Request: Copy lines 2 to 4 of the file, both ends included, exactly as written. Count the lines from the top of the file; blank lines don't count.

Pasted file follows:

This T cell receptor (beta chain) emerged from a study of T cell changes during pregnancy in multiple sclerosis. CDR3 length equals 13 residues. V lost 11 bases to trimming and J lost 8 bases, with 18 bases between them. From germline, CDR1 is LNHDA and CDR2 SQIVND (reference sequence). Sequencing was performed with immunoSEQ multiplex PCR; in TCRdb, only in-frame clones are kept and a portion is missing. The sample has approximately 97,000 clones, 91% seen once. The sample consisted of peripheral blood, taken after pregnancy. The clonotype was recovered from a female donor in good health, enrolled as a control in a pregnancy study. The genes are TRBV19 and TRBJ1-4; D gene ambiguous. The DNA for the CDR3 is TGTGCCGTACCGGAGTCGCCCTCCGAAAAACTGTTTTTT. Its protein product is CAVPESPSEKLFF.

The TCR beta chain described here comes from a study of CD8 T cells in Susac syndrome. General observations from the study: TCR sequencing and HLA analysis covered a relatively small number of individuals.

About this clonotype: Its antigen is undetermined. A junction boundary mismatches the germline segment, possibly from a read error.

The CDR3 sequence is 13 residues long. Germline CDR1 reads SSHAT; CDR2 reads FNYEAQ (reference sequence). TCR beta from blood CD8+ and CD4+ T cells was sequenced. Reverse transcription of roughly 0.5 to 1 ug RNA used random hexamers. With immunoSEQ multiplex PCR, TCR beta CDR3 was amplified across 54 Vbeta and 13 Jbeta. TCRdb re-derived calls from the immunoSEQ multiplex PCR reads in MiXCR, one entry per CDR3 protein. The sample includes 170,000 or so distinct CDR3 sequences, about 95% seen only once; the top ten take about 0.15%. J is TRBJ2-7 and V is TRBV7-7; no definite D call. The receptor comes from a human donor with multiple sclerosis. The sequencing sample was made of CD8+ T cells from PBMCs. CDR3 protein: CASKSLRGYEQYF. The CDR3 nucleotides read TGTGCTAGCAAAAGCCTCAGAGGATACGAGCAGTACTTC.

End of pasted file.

The TCR beta chain described here comes from a study of CD8 T cells in Susac syndrome. General observations from the study: TCR sequencing and HLA analysis covered a relatively small number of individuals.

About this clonotype: Its antigen is undetermined. A junction boundary mismatches the germline segment, possibly from a read error.

The CDR3 sequence is 13 residues long. Germline CDR1 reads SSHAT; CDR2 reads FNYEAQ (reference sequence). TCR beta from blood CD8+ and CD4+ T cells was sequenced. Reverse transcription of roughly 0.5 to 1 ug RNA used random hexamers. With immunoSEQ multiplex PCR, TCR beta CDR3 was amplified across 54 Vbeta and 13 Jbeta. TCRdb re-derived calls from the immunoSEQ multiplex PCR reads in MiXCR, one entry per CDR3 protein. The sample includes 170,000 or so distinct CDR3 sequences, about 95% seen only once; the top ten take about 0.15%. J is TRBJ2-7 and V is TRBV7-7; no definite D call. The receptor comes from a human donor with multiple sclerosis. The sequencing sample was made of CD8+ T cells from PBMCs. CDR3 protein: CASKSLRGYEQYF. The CDR3 nucleotides read TGTGCTAGCAAAAGCCTCAGAGGATACGAGCAGTACTTC.